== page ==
Tech Companies Are Packing Screens With More Pixels Than the Human Eye Can Handle

Attendees examine a Sharp Corp. 85-inch 8K full-spec liquid crystal display (LCD) television at the Cutting-Edge IT & Electronics Comprehensive Exhibition (CEATEC) in Chiba, Japan, on Tuesday, Oct. 7, 2014. Sharp President Kozo Takahashi has been able to focus on cutting fixed costs by 167 billion yen ($1.5 billion) in the past two years and shifting its product mix to smaller panels to supply Chinese smartphone makers.  Photographer: Kiyoshi Ota/Bloomberg via Getty Images
Attendees examine a Sharp Corp. 85-inch 8K full-spec LCD television at the Cutting-Edge IT & Electronics Comprehensive Exhibition (CEATEC) in Chiba, Japan, on Tuesday, Oct. 7, 2014. Photo: Kiyoshi Ota/Bloomberg via Getty Images

The resolution wars are heating up: Tech companies are racing to build devices with screens so clear, so colorful, and so advanced our eyes might not even be able to discern how great they are.

Not that that’s stopping the people creating these monster screens. Apple, for instance, is planning to release an iMac with an 8K screen, according to a surprising LG press release. The announcement, uncovered by Appleinsider, included this tidbit: “Apple has also announced that they will release the 'iMac 8K' with a super-high resolution display this year.” Except Apple hasn’t announced that at all. But, since LG manufactures Apple’s 5K iMac, there's every reason to believe it's true.

Plus, Apple and its competitors have become obsessed with cramming pixels into their products. The advantage of these higher-resolution displays, according to proponents, is a clearer picture, with deeper color saturation and a more immersive experience. This is achieved with more pixels. All TVs have a native display — a number of pixels they’re designed to show off. The HDTV you’ve probably got at home is 1,920 pixels wide and 1,080 pixels tall. A 4K TV doubles both of those numbers, resulting in a display with 8 million. It’s not hard to imagine how that would make for a better picture. Same for an 8K display, which would bump the pixel count to 7,680 x 4,320.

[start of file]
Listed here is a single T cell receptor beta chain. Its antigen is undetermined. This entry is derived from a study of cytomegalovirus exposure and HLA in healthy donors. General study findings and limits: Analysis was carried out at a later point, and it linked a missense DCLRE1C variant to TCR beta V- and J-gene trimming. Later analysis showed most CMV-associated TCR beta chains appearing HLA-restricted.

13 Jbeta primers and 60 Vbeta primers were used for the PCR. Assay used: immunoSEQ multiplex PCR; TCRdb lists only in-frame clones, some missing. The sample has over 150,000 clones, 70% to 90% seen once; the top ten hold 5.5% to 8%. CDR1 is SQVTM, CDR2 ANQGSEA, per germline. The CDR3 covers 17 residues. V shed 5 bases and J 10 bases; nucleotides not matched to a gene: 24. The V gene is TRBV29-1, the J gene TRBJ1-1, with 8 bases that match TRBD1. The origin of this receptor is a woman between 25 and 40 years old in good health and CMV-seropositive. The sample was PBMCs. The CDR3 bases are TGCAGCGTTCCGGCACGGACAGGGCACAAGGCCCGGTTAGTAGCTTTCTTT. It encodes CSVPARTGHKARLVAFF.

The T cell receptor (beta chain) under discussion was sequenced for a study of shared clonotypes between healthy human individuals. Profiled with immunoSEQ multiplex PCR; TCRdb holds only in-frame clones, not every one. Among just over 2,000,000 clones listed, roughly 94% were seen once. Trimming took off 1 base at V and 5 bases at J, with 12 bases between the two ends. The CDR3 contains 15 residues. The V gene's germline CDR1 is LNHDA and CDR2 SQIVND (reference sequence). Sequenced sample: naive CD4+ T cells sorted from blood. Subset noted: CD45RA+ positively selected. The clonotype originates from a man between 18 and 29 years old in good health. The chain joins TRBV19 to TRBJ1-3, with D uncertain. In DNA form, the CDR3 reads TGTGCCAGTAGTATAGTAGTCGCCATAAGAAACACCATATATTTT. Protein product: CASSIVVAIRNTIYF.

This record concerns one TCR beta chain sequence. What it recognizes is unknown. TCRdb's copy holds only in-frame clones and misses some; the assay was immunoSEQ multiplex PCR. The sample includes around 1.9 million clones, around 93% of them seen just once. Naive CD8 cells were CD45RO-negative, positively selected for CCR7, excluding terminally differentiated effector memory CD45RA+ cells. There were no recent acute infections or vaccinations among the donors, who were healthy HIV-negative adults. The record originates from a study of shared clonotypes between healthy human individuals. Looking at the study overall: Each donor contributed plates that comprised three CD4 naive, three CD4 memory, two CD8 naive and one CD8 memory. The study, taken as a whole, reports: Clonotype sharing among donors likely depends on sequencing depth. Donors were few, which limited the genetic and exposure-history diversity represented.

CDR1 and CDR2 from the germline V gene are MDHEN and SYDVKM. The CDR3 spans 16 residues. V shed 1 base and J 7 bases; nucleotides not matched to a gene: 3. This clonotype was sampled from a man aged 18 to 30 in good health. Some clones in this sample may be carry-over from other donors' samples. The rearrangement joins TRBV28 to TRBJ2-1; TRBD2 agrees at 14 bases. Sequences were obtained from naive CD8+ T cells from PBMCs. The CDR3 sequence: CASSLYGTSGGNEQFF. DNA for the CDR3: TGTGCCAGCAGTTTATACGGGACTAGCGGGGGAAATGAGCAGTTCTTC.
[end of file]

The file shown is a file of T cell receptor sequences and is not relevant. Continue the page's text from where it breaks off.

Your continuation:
Companies like Apple are betting that by beefing up these numbers they can sell their customers on buying ever more powerful displays. This is a race toward phones with 4K screens, TVs with 8K displays, and gaming rigs with 12K setups.

As intuitive as image improvement sounds, though, there are questions about the necessity of the upgrade. At some point, pixels get so dense the human eye doesn’t see a difference. Various experts put that number between 362 pixels per inch (PPI) and 600 PPI on a smartphone-size screen. A 4K phone would pack 941 PPI, meaning the technological upgrade would be entirely unnoticeable. (Not that that would stop anyone from pretending to be impressed.)

As screens get bigger, differences do become observable, though, which is why 4K TVs have won many adherents, despite the lack of content that takes advantage of their capabilities. Today, there are some streaming and downloadable options, and 4K Blu-ray discs are expected to arrive later this year. But most of the what people watch on their 4K TVs is HD content upscaled to 4K. And that doesn’t always look great.

And once 4K is as ubiquitous as HD, companies have another step up to sell — the wonders of 8K. LG announced its 98-inch version at CES in January and it was, as Gizmodo put it, “absolutely insane.” It’s also years away from being a real option and even more difficult for the human eye to really appreciate. LG might claim that “the world is turning to 8K," but that's more marketing than anything else. And 12K? So far, that’s been left to ambitious tinkerers. But give the tech companies time. They’ll be there soon.